Why do cilia continually move?

“Cilia” refers to hair-like structures that are found in some cells of various organisms.  Most cilia are present in single-cell organisms, but they can also be found in the cells of animals and humans, particularly in the trachea and fallopian tubes. When viewed under a microscope, the hair-like structures are somewhat in constant motion.  This activity of cilia actually provides a variety of purposes for different organisms.  In the case of human beings, the cilia found in the trachea, for example, function to help transport harmful materials out of the lungs.  Things like dirt and mucus can be blocked from entering the lungs with the help of the ciliary action in the trachea.  In the case of women’s fallopian tubes, the ciliary action also helps in the transport of materials along these narrow paths. These materials may be in the form of substances and nutrients that the female reproductive organs need to stay healthy at a given time in the natural menstrual cycle.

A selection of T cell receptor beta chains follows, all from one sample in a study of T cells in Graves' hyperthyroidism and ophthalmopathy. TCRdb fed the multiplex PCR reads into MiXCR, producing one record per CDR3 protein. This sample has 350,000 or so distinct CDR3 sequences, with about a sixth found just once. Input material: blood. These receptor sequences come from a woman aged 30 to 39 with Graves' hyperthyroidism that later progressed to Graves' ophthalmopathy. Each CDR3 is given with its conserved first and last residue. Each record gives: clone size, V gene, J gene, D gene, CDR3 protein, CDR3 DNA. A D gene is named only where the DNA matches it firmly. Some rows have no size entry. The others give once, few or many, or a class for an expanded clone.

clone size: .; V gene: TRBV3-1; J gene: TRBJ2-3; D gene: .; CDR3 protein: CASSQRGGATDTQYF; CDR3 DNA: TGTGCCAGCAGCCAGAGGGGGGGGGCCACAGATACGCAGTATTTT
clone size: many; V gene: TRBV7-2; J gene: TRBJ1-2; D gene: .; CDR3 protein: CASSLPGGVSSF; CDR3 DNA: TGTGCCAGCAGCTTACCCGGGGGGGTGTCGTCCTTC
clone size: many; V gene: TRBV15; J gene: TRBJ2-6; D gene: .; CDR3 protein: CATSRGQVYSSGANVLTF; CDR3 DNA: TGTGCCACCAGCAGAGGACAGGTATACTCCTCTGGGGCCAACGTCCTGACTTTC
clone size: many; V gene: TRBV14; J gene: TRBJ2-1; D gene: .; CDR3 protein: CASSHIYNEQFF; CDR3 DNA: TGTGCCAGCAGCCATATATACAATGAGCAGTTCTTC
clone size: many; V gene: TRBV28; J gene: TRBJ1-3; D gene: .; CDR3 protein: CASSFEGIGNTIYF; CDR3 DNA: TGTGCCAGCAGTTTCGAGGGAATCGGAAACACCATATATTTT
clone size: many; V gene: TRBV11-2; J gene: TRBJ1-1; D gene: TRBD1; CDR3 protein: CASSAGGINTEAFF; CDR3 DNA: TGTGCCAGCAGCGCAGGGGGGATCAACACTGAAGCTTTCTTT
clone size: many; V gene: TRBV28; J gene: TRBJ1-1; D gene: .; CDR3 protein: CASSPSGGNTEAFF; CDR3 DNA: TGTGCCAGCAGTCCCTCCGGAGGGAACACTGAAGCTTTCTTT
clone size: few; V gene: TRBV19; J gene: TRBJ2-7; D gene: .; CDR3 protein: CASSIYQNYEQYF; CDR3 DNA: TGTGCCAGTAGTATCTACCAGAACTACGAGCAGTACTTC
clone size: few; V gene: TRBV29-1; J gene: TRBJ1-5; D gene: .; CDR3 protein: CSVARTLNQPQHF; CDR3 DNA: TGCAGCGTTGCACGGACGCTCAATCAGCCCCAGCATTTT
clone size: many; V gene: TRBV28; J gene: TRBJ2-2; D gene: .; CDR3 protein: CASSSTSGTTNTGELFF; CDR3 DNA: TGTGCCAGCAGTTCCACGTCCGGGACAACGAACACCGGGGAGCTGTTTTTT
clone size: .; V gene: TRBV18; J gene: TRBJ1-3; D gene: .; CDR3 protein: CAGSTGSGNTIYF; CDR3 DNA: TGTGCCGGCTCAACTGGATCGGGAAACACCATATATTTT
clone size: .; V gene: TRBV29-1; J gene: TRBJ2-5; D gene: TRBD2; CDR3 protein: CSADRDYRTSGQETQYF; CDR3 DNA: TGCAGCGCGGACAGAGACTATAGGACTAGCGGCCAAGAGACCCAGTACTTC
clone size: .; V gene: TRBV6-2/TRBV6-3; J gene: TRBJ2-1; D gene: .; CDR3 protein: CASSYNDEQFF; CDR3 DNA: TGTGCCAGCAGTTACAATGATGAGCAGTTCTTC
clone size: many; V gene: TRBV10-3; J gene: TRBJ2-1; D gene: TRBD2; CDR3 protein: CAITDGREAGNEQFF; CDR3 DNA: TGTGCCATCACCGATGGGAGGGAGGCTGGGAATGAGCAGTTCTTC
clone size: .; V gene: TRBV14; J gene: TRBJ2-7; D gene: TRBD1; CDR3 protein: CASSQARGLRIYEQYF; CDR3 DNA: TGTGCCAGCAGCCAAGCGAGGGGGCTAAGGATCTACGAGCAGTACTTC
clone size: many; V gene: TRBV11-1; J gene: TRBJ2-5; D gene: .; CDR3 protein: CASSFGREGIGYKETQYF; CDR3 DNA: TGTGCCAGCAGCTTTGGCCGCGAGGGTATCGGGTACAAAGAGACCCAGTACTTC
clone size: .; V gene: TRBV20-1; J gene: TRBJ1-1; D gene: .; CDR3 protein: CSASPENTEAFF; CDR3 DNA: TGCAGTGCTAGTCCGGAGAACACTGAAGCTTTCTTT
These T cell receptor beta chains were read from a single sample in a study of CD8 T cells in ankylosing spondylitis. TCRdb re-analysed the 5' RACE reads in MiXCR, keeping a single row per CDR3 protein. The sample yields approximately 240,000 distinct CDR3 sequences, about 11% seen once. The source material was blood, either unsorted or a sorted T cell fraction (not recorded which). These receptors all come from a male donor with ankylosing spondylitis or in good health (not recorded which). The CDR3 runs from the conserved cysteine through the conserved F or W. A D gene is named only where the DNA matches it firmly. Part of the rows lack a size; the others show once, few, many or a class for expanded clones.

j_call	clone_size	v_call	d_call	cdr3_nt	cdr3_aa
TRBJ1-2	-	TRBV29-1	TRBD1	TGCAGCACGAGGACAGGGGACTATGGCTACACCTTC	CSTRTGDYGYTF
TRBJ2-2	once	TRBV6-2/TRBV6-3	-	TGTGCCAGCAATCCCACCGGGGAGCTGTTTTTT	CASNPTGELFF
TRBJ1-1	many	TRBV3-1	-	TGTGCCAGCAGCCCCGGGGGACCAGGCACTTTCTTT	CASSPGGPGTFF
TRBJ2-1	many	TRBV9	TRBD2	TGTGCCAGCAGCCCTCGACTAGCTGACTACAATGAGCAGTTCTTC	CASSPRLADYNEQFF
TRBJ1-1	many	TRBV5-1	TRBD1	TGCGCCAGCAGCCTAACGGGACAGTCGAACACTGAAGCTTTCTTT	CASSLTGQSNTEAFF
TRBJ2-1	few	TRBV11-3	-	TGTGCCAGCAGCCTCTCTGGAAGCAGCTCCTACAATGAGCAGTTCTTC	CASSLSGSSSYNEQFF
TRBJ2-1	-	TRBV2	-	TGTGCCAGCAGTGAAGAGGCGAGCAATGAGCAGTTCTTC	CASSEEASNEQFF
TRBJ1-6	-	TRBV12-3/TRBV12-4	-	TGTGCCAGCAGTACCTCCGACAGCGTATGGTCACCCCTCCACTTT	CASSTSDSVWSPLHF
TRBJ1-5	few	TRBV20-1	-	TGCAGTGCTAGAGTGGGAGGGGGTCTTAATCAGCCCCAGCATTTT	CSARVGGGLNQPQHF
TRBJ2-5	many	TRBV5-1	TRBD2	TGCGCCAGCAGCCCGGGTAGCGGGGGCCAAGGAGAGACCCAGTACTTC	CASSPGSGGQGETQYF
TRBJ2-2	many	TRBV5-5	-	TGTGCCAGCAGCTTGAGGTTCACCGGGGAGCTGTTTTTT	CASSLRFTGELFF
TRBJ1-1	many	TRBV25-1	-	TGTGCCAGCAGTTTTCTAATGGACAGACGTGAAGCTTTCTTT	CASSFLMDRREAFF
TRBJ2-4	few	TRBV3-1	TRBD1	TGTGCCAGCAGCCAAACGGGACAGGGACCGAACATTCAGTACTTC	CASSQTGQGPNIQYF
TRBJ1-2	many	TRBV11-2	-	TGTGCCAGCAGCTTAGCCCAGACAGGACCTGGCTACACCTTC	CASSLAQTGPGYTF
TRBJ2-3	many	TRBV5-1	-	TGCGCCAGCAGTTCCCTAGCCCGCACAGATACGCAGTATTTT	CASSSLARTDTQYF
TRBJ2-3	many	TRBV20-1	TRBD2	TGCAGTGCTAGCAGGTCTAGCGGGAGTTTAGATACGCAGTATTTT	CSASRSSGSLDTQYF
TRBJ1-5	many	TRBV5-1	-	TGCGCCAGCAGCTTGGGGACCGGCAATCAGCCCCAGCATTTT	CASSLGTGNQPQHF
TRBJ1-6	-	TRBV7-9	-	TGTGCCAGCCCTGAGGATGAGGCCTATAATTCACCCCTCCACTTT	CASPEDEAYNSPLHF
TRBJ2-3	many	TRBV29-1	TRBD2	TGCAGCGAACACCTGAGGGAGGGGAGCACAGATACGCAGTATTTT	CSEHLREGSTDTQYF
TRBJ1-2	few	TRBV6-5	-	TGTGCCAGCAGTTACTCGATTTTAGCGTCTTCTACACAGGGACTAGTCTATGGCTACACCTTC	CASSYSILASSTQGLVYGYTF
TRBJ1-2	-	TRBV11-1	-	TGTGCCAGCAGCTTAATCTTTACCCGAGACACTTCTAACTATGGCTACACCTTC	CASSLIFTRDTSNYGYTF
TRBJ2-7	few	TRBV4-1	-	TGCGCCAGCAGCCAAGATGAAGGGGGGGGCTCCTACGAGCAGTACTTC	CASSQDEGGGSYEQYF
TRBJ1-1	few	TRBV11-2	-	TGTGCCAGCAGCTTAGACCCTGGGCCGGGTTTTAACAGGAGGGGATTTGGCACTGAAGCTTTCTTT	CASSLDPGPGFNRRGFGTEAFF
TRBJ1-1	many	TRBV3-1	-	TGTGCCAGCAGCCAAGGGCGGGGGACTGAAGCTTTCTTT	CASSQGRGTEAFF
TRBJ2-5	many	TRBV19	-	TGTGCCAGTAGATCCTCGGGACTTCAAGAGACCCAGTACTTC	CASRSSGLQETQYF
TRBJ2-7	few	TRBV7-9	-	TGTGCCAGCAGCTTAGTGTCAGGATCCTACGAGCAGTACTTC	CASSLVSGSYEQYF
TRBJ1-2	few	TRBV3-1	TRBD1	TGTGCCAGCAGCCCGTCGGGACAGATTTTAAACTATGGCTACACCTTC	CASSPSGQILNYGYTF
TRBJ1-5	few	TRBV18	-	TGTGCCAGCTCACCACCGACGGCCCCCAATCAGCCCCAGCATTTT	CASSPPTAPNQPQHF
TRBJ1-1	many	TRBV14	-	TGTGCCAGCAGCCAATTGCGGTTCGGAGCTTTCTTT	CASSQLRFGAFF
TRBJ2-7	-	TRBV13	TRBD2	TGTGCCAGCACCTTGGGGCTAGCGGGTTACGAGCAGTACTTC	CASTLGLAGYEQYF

For other organisms, cilia provide a means of locomotion. Organisms that can survive in the water or in some form of liquid may need to go from one place to another.  Without any force in the water, the cilia will help in terms of moving from one spot to another.  This is especially true for organisms such as the paramecium.  Aside from movement, this particular organism and similar forms also use their ciliary actions to obtain food.  The hair-like structures found in their oral cavities basically act to trap food and/or take food to ingest.

Ciliary action or movement could also be a means of reproduction for some organisms.  In the case of the amoeba, its cilia will constantly move its various parts into different directions.  This is done in order for the organism to divide and/or reproduce into two different organisms.  For the amoeba and similar organisms, the division is typically done at right angles with all components present in the two reproduced organisms.

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